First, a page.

Space exploration: Water frost found on top of Mars’ volcanoes

The findings shows that ice is not limited to the north and south polar caps of the Red planet.
Space exploration: Water frost found on top of Mars’ volcanoes

Water frost has been discovered on some of the solar system's tallest volcanoes. The cold conditions were observed on top of the Tharsis volcanoes, which are located near Mars's equator.

Scientists previously assumed frost could not exist on this portion of Mars, but this discovery demonstrates that ice is not limited to the north and south polar caps.

These giants are crowned by huge calderas, which are bowl-shaped depressions formed by the collapse of the volcano's top following a powerful eruption.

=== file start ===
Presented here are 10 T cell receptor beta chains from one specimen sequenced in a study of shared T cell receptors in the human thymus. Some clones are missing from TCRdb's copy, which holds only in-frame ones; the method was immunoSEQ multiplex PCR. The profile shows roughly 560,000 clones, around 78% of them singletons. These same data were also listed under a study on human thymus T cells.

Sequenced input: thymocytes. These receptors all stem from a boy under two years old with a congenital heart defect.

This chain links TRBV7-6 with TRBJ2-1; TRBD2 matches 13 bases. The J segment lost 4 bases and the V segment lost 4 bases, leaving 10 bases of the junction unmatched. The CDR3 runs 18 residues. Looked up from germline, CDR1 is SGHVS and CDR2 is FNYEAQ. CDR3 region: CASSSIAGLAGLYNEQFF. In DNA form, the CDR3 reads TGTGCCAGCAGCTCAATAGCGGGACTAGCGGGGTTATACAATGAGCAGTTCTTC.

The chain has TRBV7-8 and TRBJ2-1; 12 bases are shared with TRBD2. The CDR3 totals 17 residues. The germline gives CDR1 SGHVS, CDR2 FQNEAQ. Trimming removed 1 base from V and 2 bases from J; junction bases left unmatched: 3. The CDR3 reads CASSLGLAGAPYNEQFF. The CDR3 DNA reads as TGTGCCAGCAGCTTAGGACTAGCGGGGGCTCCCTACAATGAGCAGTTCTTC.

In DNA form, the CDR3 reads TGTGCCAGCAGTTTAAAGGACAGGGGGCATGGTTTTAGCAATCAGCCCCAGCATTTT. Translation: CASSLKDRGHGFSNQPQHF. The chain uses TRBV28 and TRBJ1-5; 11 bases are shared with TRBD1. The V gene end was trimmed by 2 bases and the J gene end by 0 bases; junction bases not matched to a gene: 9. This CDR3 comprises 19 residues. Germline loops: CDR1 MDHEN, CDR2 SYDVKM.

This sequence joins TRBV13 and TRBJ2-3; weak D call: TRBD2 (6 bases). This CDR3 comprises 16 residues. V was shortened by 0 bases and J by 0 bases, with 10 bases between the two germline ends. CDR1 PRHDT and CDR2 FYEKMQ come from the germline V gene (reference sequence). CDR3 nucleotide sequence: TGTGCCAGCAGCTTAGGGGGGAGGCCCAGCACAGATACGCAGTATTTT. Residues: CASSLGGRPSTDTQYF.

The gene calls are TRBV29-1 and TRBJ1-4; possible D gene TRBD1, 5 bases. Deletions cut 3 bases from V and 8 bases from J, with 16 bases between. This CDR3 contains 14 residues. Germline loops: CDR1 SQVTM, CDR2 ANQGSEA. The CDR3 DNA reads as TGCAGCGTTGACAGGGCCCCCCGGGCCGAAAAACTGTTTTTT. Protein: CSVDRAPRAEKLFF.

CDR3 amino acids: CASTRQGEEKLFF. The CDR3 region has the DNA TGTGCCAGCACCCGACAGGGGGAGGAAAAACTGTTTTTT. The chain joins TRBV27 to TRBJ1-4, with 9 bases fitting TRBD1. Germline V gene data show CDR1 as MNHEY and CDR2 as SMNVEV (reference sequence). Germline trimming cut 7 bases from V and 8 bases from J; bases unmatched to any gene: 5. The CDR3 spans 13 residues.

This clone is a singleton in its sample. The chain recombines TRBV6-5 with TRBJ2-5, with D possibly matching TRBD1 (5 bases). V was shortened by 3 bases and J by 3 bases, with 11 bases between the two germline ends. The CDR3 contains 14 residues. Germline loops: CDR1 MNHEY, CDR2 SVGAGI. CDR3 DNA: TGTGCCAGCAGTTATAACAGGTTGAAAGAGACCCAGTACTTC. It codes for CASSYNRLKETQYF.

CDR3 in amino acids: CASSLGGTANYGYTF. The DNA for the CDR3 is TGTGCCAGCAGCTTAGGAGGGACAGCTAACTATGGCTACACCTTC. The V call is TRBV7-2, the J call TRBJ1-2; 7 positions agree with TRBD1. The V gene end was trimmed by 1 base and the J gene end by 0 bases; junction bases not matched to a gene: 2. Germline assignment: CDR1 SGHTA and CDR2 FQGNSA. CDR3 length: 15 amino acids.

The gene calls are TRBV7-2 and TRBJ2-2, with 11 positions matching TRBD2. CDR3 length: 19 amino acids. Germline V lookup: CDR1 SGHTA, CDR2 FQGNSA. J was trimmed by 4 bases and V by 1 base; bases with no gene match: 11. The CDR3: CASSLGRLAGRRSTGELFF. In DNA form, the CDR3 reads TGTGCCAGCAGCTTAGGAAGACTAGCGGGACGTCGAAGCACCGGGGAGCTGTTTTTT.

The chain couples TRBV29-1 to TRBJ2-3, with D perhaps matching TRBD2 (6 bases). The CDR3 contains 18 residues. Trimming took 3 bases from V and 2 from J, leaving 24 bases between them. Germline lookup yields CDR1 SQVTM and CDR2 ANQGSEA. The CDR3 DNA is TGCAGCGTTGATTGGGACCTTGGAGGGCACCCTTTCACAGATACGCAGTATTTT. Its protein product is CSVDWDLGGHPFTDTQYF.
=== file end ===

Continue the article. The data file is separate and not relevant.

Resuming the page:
The calderas' sheer size - up to 75 miles (121 km) across - creates a unique microclimate within them. Researchers used cameras on Mars spacecraft to detect morning frost growing inside the calderas for the first time.

The discovery was made by the European Space Agency's (ESA) ExoMars Trace Gas Orbiter. It was later confirmed by another TGO instrument and the European Space Agency's Mars Express.

The amount of frost on the volcanoes is estimated to be roughly 150,000 tonnes of water, which is equivalent to the amount of water in almost 60 Olympic-sized swimming pools.

Space exploration: Water frost found on top of Mars’ volcanoes

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